The camp entailed Minecraft team-build challenges, 3D design and printing, hunger games bouts on a unique server created by Tech Em, and building computer-like logic gates with redstone!
The camp was kicked off with a couple build challenges to show off minecraft skills. The first challenge: students built their best haunted house in minecraft. These designs made hairs on the neck come to full attention! Then onto a challenge to build a national (or international) monument by working in teams of two or more. Designs included the White House, Abraham Lincoln memorial, the empire state building, the Arc De Triomphe and the National Monument.
To get the '3D' in Minecraft in 3D camp underway, the campers learned what 3D printing is all about. A dimension is basically a way to measure something, like height or width. A comprehensive way to understand dimensions by Tech Em instructor, Davis: For something to have zero dimensions, there is really no way to provide measurements for it; think of a drawing a simple dot. Now add another dot next to your original dot and connect these dots with a line. We now have a way to measure this, using length (OR height). Now draw a few more dots with connecting lines to make a square with two dimensions; length and height. Draw a few more dots with some angled lines to make a cube with three dimensions;length, height, width.
The 3D printing process starts with a 3D model on a computer. In our case, the campers built their 3D model in Minecraft on a laptop and converted that file of the minecraft build to one the printer could understand, STL (for example: My-3D-print-file.stl). This file is then sent to a 3D printer to print out their model as an object they can take home!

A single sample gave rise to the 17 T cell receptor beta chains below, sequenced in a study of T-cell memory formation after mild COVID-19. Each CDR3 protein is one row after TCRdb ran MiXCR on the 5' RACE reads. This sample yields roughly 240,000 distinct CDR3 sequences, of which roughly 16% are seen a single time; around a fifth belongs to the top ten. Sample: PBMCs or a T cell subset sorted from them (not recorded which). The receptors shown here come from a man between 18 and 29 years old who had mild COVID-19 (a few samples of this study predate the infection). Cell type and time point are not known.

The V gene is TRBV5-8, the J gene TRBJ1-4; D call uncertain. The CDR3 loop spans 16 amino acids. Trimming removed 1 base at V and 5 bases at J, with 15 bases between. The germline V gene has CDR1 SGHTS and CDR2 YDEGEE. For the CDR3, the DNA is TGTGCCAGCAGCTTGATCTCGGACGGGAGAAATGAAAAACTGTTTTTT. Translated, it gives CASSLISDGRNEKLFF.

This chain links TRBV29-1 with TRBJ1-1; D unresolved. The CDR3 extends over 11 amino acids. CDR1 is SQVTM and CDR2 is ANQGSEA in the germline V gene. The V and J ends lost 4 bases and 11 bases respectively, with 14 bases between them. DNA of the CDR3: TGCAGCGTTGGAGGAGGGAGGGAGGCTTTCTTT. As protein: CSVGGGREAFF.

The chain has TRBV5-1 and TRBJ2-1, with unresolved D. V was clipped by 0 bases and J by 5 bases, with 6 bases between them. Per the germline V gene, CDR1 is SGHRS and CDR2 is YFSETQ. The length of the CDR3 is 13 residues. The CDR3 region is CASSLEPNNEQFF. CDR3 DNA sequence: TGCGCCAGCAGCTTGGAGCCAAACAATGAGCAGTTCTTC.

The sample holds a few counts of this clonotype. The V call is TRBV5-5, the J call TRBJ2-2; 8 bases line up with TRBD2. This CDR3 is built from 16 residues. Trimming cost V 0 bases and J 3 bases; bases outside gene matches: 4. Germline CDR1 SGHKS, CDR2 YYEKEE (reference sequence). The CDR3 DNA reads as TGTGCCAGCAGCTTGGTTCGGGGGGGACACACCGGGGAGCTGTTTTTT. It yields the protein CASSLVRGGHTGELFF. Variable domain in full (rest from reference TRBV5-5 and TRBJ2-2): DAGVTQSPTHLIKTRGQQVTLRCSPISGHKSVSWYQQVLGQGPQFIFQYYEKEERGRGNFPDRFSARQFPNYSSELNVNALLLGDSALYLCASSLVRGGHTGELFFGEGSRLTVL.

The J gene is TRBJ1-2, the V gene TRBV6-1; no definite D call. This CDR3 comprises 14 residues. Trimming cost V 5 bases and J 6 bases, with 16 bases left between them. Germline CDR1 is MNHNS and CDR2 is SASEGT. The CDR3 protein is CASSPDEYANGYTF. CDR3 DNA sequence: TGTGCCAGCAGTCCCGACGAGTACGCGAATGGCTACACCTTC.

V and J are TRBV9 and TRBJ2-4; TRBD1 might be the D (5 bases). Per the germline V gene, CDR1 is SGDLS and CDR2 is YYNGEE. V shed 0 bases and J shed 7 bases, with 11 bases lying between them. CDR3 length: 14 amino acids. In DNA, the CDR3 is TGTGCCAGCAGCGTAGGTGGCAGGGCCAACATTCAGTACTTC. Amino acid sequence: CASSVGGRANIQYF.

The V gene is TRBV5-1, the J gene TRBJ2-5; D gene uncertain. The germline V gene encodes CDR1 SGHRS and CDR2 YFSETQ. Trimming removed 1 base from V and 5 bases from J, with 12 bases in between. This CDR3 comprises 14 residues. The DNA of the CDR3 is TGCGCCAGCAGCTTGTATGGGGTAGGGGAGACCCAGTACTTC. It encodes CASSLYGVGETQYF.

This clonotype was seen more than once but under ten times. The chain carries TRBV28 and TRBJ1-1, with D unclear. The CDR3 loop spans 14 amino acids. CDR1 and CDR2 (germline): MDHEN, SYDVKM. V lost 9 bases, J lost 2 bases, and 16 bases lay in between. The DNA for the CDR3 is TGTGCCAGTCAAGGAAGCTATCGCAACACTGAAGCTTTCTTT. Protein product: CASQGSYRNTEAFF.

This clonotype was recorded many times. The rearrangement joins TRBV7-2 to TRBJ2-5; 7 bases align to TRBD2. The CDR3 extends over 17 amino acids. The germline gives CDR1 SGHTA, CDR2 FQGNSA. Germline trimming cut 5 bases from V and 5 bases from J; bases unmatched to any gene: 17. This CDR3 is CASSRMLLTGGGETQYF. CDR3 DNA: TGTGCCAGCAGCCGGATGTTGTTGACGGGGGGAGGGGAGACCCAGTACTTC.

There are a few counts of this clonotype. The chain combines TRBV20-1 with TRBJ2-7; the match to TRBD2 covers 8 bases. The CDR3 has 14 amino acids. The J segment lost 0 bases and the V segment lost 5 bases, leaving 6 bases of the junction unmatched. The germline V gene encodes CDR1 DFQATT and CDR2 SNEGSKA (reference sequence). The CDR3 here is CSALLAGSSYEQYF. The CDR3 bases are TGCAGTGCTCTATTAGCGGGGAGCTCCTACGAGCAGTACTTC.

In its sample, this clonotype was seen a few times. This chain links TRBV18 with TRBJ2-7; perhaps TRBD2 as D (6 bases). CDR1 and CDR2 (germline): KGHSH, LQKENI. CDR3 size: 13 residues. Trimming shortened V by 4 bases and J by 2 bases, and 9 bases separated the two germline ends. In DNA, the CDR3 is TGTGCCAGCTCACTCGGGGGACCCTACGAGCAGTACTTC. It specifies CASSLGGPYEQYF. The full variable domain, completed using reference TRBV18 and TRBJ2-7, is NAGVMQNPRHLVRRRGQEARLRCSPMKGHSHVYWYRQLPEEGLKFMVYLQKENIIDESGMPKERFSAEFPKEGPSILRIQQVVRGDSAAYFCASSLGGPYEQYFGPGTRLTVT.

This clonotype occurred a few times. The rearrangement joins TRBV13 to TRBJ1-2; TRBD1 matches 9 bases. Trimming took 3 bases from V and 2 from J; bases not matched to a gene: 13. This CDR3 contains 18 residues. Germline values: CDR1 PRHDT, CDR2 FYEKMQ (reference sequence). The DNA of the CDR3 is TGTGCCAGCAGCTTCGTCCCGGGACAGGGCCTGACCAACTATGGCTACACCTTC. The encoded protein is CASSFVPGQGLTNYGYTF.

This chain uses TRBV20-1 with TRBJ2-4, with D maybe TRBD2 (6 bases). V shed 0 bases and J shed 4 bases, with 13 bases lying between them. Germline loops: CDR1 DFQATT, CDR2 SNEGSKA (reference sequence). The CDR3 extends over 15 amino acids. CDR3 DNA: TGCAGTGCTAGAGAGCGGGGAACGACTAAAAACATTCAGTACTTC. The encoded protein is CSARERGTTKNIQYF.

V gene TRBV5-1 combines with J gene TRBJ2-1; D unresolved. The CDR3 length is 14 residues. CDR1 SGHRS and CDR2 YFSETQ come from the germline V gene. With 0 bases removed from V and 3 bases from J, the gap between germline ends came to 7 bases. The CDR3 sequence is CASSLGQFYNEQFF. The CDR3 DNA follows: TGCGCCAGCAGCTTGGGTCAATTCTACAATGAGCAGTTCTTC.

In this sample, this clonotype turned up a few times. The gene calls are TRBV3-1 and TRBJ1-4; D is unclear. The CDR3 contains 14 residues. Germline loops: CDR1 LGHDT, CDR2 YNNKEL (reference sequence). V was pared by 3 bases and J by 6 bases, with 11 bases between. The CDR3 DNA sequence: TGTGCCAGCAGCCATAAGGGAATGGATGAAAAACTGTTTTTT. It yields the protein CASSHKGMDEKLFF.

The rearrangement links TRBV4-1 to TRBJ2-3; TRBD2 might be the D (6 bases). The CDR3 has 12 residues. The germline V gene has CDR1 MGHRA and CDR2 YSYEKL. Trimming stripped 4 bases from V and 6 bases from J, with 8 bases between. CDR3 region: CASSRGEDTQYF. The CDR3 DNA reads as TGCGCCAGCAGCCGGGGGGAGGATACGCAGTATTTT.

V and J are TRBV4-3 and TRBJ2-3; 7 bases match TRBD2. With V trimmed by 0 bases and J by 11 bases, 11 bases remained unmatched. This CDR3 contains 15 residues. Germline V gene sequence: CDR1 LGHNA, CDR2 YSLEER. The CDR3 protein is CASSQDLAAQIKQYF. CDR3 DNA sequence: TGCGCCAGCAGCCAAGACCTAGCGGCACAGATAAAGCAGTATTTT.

The campers switched gears by learning how to build simple binary logic gates using the famous, redstone in minecraft. To start things off, there was a lecture given on the binary number system vs. the decimal number system.
The number system most of us are familiar with, the decimal number system, uses ten digits (0, 1, 2, 3, 4, 5, 6, 7, 8, 9). For the binary number sytem, there are only two digits (zero and one), so it is referred to as Base-2 (hence the 'bi' in binary). Computers store data using these zeros and ones. The more switches you add together, the more 0's and 1's you can render. We learned that 0 is equal to OFF or FALSE, and 1 is equal to ON or TRUE. A binary digit is also known as a "bit" (sound familiar?), this correlates with a switch in a circuit of a computer.
Campers built a few binary logic gates (AND, OR, NOT gates) with redstone, redstone torch, redstone lamp, repeaters, and a lever in their inventory. The lever is used as our switch. The lever has two states, ON or OFF (1 or 0) and is used to provide a current or send a signal through the redstone dust. Think of the redstone dust as a place for the current to run, like a wire of sorts. From what was said before, the more switches you add the more 0's and 1's you can supply; consonantly, when we begin to connect these gates together, we can make circuits. In minecraft, increasing the amount of redstone logic gates increases the amount of functions you want it to do (like opening gates or even creating elevators). Mirroring computer logic to increase functionality and memory. Below is an image to show the diagrams and their associated truth tables the campers learned this past week. These truth tables show the switching logic for each gate the campers learned to build.
The levers portrayed the input while the redstone lamp acted as the output -just like a light switch and the light source it controls. Learning binary logic gates helps markedly in grasping how the hardware in all computers operate and how a computer carries out tasks. Students were then challenged to incorporate what they learned from the lesson by participating in collaborative team builds!
Other output types could be used: Doors and gates that swung open or shut close by using the binary switching logic learned earlier. These proved very useful in the team-built zoo challenge!
Of course, what would a minecraft in 3d summer camp be without hunger games?
Tech Em instructor, Chris created a hunger games minecraft server from scratch! By connecting to this server with iPads, campers were able to battle it out on the same server the hunger games way. To say the least, while these games were underway, the studio at Tech Em was bursting at the seems with excitement and fun!
We hope our campers enjoy their 3D builds and have a great rest of the summer!